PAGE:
Tropical Storm Barry is shown in the Gulf of Mexico approaching the coast of Louisiana, in this July 11, 2019 NASA satellite handout photo.
NASA | Reuters
Homeowners dealing with damage from summer storms have another disappointment ahead: They may not be able to get a tax break for their losses.
That’s because a provision in the Tax Cuts and Jobs Act – the tax code overhaul that went into effect in 2018 – limits the extent to which you can claim a deduction for property damage.
You can now only get a tax break if the damage is due to a federally declared disaster.
“It was always a difficult deduction to claim,” said Robert Westley, CPA and member of the American Institute of CPAs’ Financial Literacy Commission. “And now it’s even harder.”
Residents don’t have to be at the epicenter of a hurricane to feel its effects.
For instance, Hurricane Barry made landfall in Louisiana on Saturday, July 13.
As of July 9, there were six weather and climate disaster events with losses exceeding $1 billion, according to the National Oceanic and Atmospheric Association.
There could be nine to 15 named storms in 2019, according to NOAA. The Atlantic hurricane season runs from June 1 to Nov. 30.
The Internal Revenue Services offices in Washington, D.C.
Adam Jeffery | CNBC
Before the new tax law, taxpayers who itemized deductions on their federal return could claim property losses that weren’t reimbursed by insurance and that were the result of natural disasters, accidents, fires and more.
Now you can only claim this deduction if the damage is attributable to a federally declared disaster. This change is in effect from 2018 through the end of 2025.
Your total losses must be more than 10% of your adjusted gross income.
Further, the new tax law also raised the standard deduction ($12,200 for single filers and $24,400 for married-filing-jointly in 2019), roughly doubling it from its prior levels.
It was always a difficult deduction to claim, and now it’s even harder.
CPA and member of the American Institute of CPAs’ Financial Literacy Commission
As a result, fewer taxpayers are likely to itemize deductions on their returns — meaning even fewer people will be able to write off casualty losses, Westley explained.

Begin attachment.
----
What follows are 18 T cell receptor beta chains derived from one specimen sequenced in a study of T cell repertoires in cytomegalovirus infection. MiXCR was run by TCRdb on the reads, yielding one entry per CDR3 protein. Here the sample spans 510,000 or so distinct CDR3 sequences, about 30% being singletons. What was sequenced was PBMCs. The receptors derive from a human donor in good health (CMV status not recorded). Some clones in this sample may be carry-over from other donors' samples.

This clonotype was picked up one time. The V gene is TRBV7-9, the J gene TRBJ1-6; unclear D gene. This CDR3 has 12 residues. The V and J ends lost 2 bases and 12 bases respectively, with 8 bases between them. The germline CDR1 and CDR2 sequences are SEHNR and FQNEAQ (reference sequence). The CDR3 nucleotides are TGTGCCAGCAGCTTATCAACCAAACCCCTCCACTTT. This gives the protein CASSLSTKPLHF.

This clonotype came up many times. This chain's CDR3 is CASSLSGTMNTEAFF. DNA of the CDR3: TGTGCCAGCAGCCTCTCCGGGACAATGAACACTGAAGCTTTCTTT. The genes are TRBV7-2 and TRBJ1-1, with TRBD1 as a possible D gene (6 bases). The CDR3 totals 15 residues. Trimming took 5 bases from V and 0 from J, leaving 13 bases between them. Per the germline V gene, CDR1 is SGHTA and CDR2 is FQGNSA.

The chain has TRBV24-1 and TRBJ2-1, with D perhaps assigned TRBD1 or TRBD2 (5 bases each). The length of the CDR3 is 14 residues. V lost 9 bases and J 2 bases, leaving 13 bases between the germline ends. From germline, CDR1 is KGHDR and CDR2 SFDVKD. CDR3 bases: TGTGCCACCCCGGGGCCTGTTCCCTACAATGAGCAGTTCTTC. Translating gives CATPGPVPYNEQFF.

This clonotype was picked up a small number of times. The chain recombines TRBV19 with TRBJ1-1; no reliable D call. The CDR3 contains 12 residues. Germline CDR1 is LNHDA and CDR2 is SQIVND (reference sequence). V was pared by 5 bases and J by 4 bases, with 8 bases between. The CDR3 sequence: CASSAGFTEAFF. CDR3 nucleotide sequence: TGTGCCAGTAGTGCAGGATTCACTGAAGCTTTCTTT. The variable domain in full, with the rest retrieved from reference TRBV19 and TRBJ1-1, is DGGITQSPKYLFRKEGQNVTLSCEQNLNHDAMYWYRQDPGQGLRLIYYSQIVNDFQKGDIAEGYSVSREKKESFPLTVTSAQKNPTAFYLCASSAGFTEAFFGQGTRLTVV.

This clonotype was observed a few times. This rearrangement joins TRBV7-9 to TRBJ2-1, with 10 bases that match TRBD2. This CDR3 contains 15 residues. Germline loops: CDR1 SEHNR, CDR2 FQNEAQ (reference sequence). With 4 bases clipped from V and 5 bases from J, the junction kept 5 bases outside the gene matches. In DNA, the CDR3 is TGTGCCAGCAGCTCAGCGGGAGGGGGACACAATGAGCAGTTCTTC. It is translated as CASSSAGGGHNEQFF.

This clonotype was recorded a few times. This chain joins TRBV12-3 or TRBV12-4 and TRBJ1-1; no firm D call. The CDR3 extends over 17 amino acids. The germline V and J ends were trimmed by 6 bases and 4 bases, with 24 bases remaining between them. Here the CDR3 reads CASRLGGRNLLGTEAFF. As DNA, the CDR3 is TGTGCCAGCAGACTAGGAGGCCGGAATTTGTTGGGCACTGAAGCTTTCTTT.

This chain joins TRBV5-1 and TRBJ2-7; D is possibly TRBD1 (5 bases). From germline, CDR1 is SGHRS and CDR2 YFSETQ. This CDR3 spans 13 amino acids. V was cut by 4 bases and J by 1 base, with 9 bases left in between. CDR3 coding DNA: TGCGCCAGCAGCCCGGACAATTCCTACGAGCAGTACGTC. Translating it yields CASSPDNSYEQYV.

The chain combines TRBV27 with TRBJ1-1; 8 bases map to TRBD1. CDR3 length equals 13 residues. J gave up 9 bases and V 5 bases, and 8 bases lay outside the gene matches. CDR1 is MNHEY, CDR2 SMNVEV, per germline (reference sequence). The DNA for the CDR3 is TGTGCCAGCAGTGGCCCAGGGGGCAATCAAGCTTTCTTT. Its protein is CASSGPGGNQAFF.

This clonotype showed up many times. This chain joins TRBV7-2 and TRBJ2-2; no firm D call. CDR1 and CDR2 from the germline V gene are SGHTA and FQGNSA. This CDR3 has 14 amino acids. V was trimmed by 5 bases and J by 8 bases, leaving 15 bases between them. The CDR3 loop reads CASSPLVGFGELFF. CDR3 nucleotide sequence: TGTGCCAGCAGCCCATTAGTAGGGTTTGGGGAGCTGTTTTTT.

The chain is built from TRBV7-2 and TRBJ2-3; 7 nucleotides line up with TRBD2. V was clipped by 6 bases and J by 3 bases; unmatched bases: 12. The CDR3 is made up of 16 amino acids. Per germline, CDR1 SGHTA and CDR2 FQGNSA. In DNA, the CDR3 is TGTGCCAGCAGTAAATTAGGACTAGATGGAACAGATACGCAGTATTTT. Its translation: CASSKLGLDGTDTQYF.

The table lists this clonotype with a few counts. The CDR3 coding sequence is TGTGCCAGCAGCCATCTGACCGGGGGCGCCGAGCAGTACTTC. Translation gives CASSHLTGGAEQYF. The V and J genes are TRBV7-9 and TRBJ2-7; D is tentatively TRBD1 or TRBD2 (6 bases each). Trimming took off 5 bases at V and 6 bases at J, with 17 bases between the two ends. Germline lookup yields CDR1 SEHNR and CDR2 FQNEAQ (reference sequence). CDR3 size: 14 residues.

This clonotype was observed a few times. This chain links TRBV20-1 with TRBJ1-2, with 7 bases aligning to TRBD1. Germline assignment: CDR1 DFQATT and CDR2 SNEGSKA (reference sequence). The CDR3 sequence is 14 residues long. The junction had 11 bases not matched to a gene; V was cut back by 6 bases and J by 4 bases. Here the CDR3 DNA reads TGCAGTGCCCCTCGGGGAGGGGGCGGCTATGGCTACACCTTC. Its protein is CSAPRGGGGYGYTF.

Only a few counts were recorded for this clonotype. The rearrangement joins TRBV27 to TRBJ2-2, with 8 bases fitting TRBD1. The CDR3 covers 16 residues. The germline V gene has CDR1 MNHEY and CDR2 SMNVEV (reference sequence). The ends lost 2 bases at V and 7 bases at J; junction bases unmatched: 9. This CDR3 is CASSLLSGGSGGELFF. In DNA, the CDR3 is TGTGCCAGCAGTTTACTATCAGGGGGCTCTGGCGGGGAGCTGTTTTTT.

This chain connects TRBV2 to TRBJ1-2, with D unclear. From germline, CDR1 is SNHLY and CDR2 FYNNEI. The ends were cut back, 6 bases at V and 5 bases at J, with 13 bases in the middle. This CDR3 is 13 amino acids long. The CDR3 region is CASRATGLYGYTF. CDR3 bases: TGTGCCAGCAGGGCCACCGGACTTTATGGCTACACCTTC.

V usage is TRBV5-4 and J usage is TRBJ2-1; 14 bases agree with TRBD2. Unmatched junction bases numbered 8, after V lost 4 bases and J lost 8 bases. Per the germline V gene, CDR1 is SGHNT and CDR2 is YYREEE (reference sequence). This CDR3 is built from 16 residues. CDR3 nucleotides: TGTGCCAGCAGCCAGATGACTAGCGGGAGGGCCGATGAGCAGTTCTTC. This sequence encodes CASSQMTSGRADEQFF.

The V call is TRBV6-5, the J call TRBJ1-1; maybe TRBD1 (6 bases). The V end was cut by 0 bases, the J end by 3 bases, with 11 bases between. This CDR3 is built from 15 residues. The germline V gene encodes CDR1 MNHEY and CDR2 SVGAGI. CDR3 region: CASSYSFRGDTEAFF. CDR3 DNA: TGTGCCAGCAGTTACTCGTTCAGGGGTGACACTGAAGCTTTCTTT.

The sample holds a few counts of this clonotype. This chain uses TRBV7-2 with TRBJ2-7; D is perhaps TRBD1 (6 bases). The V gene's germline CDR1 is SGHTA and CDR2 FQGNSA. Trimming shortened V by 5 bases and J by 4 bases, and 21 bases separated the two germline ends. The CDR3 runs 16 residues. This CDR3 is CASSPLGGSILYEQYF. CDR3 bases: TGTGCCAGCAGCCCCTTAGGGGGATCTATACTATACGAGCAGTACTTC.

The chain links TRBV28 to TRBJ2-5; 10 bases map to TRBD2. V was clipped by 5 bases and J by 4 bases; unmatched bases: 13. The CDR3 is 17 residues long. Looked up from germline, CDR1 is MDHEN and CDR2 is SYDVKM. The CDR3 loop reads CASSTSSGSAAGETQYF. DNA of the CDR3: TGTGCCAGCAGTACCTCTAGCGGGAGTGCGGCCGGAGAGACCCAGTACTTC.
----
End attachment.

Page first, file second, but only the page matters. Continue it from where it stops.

In all, 154,274 taxpayers filed returns claiming casualty and theft losses in 2016, according to the most recent data available from the IRS.
“In the past, maybe the tax benefit provided some relief,” Westley said. “That relief is more or less gone.”
Homeowners should bolster their own finances and review their insurance coverage to make sure they’re prepared for a disaster, he said.
Preparing for disasters
Stores along Main Street sustained severe damage after a storm system dumped over 9-inches of rain in about a two-hour span on Sunday, and workers begin the task of cleaning up May 29, 2018 in Ellicott City, MD. (Photo by Katherine Frey/The Washington Post via Getty Images)
Katherine Frey | The Washington Post | Getty Images
Don’t rely on the casualty loss deduction to shore up your finances in the event of a disaster.
Instead, build a cash buffer for emergencies and make sure your homeowner’s insurance is up to snuff.
Understand your policy: Even the best homeowner’s insurance policy has its blind spots. Hurricane deductibles could leave you on the hook for 1% to 5% of your home’s insured value, depending on where you live.
Nineteen states have hurricane deductibles: Alabama, Connecticut, Delaware, Florida, Georgia, Hawaii, Louisiana, Maine, Maryland, Massachusetts, Mississippi, New Jersey, New York, North Carolina, Pennsylvania, Rhode Island, South Carolina, Texas and Virginia.
Separately, you’ll need to buy flood insurance through the National Flood Insurance Program or the private market.
Know what’s covered: Comb through the fine print of your policy and work with your agent to shore up your coverage. Specialty items, including art and valuables, will likely need a rider or an endorsement to be insured.
Maintain liquidity: Keeping an emergency fund that can cover costs for three to six months is a good practice. This bucket of cash can also help you cover deductibles and other out-of-pocket costs.
In a pinch, a home equity line of credit that you keep open for emergencies will do, too.